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Gin Joints

Drink here: The Viaduct Tavern, EC1

As the last Victorian Gin Palace standing in London,we couldn’t resist investigating and imbibing the gins on offer at The Viaduct Tavern. Located near St. Paul’s, in the heart of the City, this glorious pub is perfectly placed for an after-work or lunchtime gin.
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Image copyright to The Viaduct Tavern (kindly borrowed from their website)

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Image copyright to The Viaduct Tavern (kindly borrowed from their website)

With a range of craft gins available at the bar, served in delicate coppa glasses with exquisitely chosen garnishes and hand chipped ice that disappears in your drink, Fever Tree tonic… Well, there is little more a gin-lover can ask for of a gin joint.
The venue itself is steeped in history – formerly a jail, the historic pub still has five cells in the basement (so no fighting over the gin, then!). With original features throughout including scalloped chandeliers, ruby red relief ceilings and rich, copper tables – it lives up to its “gin palace” status without a sniff of pretentiousness.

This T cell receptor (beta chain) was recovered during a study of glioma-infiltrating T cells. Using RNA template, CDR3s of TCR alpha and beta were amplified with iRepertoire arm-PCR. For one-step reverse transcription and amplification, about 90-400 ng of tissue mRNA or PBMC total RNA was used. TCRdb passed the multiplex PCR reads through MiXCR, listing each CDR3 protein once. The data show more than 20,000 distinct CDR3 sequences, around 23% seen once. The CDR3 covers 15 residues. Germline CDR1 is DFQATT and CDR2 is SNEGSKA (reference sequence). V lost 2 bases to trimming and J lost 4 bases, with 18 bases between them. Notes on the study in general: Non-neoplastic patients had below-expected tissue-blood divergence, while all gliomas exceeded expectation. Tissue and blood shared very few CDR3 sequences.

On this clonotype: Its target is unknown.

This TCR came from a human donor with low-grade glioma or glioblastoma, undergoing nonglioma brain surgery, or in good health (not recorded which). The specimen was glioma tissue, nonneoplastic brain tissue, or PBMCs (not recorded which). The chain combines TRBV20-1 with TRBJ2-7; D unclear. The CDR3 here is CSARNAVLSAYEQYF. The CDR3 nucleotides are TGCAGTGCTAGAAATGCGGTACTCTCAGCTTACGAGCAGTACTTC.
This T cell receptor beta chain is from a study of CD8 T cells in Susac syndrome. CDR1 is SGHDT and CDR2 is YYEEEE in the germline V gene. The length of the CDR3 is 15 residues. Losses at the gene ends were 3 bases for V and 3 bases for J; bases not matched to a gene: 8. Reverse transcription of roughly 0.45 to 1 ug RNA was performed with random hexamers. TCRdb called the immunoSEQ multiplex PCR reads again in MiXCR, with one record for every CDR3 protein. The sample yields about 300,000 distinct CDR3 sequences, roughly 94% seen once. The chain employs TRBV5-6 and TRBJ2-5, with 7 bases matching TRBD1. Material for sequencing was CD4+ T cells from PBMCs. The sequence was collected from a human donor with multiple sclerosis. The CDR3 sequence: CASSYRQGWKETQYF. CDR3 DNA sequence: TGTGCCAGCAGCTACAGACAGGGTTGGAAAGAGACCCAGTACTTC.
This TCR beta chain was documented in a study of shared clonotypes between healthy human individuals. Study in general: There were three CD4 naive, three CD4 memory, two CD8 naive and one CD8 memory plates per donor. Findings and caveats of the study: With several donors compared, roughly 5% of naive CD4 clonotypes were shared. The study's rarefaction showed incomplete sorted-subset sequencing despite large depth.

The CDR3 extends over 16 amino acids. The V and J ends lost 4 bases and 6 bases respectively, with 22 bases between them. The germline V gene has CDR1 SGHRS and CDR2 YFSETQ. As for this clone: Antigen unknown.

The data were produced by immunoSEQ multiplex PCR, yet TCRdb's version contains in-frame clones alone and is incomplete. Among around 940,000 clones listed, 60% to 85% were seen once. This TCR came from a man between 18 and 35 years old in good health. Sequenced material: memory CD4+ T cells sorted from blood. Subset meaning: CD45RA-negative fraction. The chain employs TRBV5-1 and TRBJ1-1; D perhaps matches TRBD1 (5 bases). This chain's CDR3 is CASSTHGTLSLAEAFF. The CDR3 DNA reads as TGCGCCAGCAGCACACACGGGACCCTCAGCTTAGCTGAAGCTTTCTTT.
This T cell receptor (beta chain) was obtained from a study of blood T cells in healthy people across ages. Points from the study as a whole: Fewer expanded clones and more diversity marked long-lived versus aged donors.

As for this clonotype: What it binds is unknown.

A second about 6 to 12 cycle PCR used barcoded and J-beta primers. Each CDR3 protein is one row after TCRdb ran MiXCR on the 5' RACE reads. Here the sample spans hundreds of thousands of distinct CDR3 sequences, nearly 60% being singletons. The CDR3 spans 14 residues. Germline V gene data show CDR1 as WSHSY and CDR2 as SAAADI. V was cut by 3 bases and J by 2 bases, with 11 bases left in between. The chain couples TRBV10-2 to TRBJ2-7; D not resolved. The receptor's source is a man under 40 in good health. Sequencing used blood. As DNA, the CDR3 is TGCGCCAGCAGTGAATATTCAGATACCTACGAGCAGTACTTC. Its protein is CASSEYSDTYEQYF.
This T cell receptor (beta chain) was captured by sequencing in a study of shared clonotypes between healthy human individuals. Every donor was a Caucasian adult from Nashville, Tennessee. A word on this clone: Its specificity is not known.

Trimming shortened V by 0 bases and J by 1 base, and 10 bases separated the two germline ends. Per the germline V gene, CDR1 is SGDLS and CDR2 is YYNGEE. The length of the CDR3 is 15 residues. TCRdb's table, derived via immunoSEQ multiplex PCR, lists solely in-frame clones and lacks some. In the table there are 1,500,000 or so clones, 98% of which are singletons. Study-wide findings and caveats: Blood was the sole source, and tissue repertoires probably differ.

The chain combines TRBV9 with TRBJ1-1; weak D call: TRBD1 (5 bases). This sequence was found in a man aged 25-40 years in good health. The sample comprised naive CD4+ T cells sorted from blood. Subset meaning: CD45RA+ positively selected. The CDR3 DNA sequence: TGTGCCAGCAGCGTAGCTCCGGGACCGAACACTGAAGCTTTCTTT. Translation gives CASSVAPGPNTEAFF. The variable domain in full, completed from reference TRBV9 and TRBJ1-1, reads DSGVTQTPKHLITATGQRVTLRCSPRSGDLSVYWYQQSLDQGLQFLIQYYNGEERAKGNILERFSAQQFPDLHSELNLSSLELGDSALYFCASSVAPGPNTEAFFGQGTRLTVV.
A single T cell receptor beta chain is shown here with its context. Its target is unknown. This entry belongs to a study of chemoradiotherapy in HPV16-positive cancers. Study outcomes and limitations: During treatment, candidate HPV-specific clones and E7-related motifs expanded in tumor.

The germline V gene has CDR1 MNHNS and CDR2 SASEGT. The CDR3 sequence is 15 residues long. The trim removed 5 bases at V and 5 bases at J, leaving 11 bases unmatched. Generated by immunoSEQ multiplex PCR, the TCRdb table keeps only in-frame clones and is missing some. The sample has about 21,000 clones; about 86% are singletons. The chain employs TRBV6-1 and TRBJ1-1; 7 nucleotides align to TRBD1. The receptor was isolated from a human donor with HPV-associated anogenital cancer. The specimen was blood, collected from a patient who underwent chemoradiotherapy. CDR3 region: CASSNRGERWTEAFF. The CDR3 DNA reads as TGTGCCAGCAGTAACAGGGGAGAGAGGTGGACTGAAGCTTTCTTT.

The ambiance is laid back and intimate – the absence of pop music and bright lights making it a refined choice for a meet-up with old friends, colleagues or a relaxed date.
A handy booklet/ menu takes you through a gin flavour wheel, signature serves and the tasting menus – comprehensively compiled, but far less engaging than the wonderful bar staff who are ready with well informed, polite suggestions, when asked.
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Monkey47 and lemon twist. Image copyright The Gin Club.

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Hoxton gin with red grapefruit. Image copyright The Gin Club.

Alongside the house GinFusion, which was No. 3 infused with apple and pear, we also enjoyed several fantastic gins,
including:
  • Martin Miller’s
  • Chase Williams
  • Hoxton
  • Bath Tub Navy Strength
  • Monkey47
  • Hayman’s Old Tom
  • Gin Mare
  • Bloom
  • No. 3
  • Distillery 209
…as well as all the usual gin suspects and other spirits and alcohol for any in the party not drinking Gods good nectar.
The favourite of the night was difficult to choose (so many of our favourites were on the menu!) however the Martin Miller‘s garnished with coriander and cherry tomato made for a refreshing serve, whilst the Hoxton served with red grapefruit was suprising – our first try of the coconut and perfumed aromas and flavours in this unusual gin.
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Left to right: Bloom & Strawberry, Old Tom & pear, Gin Mare with basil & tomato, Chase Williams with pear.

The only crying shame of it all was last orders around were at 11pm when the bar became noticeably empty – the giant ice block had disappeared, the homemade ginfusion drunk and a fresh batch prepared for the next day.
All in all, we loved The Viaduct Tavern and look forward to our next visit. Highly recommended, 4 junipers out of 5!
If you’ve been, we’d love to hear what you thought – tweet us.
Follow The Viaduct Tavern on Twitter.